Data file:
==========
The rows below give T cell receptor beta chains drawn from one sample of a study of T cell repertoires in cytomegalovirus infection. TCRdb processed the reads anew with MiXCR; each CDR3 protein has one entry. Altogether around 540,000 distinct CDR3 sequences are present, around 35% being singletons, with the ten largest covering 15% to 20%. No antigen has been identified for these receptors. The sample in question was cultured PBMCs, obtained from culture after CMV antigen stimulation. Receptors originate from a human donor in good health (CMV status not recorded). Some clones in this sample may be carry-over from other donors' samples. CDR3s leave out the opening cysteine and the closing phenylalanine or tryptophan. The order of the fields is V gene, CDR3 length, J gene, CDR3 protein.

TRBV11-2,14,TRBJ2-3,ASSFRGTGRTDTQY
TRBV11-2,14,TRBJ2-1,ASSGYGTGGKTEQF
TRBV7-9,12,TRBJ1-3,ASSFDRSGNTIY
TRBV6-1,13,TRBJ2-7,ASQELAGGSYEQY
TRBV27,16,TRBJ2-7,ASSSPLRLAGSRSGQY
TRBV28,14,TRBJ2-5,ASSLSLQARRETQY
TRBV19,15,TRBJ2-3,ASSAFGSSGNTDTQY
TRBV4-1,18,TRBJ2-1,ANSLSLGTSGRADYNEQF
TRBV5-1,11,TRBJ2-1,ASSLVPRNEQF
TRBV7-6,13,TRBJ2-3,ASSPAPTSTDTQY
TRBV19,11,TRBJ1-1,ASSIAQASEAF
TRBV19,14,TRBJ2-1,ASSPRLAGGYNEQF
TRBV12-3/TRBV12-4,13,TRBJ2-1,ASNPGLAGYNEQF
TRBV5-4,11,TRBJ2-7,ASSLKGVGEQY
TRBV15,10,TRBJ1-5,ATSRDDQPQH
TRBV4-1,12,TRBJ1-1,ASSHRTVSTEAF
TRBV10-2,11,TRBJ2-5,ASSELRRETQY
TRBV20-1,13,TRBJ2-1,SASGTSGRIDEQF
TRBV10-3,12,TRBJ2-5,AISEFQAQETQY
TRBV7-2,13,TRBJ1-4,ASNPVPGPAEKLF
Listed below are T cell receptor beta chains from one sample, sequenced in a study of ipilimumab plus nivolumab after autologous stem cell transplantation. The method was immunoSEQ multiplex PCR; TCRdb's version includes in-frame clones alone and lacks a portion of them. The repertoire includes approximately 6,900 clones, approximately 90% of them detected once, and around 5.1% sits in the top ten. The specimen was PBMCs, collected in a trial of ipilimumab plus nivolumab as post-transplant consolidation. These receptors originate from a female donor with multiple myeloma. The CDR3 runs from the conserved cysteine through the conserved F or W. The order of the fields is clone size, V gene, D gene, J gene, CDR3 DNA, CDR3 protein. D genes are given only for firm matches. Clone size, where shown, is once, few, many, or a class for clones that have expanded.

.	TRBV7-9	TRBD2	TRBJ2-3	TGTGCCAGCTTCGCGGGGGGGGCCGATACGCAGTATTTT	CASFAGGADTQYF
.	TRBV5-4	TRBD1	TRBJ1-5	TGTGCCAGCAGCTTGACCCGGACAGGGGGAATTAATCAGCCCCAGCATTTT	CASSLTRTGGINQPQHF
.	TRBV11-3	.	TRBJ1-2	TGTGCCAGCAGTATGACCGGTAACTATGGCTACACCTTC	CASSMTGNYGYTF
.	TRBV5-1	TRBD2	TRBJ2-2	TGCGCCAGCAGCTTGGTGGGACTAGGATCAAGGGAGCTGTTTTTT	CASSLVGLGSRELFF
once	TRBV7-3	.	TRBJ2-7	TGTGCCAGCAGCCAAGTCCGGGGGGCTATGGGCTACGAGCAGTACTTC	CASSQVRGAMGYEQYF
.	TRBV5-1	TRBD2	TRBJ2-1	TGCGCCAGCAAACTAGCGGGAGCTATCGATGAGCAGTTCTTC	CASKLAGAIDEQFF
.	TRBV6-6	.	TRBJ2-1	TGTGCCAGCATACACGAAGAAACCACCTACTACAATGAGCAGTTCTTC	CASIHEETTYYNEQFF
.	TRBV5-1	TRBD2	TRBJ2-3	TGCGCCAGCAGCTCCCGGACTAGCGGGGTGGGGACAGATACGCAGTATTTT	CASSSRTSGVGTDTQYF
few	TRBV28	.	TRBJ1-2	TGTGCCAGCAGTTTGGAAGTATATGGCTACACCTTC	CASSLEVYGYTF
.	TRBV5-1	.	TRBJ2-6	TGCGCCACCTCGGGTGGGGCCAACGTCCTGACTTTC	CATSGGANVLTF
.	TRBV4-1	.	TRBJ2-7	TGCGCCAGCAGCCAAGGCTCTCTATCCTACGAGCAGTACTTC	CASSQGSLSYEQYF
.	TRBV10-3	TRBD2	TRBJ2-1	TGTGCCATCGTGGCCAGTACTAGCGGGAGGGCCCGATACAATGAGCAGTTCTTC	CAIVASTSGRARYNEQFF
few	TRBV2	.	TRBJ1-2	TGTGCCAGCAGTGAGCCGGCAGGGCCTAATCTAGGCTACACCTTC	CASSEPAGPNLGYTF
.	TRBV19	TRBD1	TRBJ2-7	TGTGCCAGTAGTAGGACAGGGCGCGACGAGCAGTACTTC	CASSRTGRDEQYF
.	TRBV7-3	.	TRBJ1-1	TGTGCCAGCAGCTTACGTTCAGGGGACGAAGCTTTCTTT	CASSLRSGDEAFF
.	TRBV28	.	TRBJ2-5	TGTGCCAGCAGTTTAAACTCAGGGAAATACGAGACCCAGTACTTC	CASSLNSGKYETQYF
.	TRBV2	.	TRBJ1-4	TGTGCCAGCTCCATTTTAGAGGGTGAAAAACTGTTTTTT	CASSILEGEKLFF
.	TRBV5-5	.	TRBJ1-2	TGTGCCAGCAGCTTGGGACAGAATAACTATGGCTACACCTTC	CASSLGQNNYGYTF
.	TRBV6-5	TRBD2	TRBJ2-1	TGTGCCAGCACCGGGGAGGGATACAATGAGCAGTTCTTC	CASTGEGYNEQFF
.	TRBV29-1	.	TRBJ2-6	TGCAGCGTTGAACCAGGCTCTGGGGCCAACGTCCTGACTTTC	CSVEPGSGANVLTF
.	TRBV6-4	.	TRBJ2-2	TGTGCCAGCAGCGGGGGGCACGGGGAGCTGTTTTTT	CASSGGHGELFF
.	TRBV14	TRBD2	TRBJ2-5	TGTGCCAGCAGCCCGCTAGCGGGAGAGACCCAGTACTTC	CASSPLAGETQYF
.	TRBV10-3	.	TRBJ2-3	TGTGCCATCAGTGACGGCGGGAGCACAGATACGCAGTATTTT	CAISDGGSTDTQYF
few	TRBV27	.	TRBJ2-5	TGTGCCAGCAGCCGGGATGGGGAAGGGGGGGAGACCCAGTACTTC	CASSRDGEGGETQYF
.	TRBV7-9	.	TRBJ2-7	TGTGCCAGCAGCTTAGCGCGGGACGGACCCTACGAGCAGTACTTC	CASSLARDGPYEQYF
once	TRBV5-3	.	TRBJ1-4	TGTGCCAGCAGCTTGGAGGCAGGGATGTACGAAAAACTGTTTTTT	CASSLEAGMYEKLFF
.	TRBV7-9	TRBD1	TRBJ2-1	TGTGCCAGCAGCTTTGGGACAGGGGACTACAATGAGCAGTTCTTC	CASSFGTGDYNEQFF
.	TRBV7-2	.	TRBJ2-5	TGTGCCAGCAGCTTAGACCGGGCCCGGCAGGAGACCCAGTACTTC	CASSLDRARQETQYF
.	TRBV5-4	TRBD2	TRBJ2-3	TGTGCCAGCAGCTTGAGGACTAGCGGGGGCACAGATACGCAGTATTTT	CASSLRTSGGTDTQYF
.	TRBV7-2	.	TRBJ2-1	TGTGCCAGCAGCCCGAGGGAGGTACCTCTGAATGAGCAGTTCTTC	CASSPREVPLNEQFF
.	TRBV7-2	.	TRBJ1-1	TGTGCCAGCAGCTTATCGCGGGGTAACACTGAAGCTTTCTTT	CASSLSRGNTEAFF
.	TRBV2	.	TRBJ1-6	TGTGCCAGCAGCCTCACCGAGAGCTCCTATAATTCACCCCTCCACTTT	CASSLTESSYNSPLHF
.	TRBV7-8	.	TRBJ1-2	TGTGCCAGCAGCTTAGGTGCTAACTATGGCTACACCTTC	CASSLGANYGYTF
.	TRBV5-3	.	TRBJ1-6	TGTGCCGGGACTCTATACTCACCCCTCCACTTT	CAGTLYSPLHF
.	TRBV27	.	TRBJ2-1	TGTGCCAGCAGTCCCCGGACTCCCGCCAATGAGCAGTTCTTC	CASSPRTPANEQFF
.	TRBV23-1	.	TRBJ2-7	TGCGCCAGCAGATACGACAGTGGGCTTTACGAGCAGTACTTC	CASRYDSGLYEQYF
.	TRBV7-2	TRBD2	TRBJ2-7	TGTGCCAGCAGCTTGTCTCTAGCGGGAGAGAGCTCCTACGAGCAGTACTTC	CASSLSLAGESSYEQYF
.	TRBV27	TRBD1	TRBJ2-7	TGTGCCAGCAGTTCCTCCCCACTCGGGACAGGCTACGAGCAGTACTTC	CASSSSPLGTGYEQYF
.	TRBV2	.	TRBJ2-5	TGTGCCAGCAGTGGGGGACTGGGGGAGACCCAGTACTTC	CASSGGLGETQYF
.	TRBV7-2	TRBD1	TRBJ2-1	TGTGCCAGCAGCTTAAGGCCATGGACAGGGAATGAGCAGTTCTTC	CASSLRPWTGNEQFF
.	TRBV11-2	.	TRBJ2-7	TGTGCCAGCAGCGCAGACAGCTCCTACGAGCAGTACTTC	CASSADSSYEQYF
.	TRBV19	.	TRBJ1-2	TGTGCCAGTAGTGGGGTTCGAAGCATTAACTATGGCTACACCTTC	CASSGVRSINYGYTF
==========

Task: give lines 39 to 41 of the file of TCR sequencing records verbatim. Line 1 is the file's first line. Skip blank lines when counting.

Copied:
.	TRBV2	.	TRBJ1-4	TGTGCCAGCTCCATTTTAGAGGGTGAAAAACTGTTTTTT	CASSILEGEKLFF
.	TRBV5-5	.	TRBJ1-2	TGTGCCAGCAGCTTGGGACAGAATAACTATGGCTACACCTTC	CASSLGQNNYGYTF
.	TRBV6-5	TRBD2	TRBJ2-1	TGTGCCAGCACCGGGGAGGGATACAATGAGCAGTTCTTC	CASTGEGYNEQFF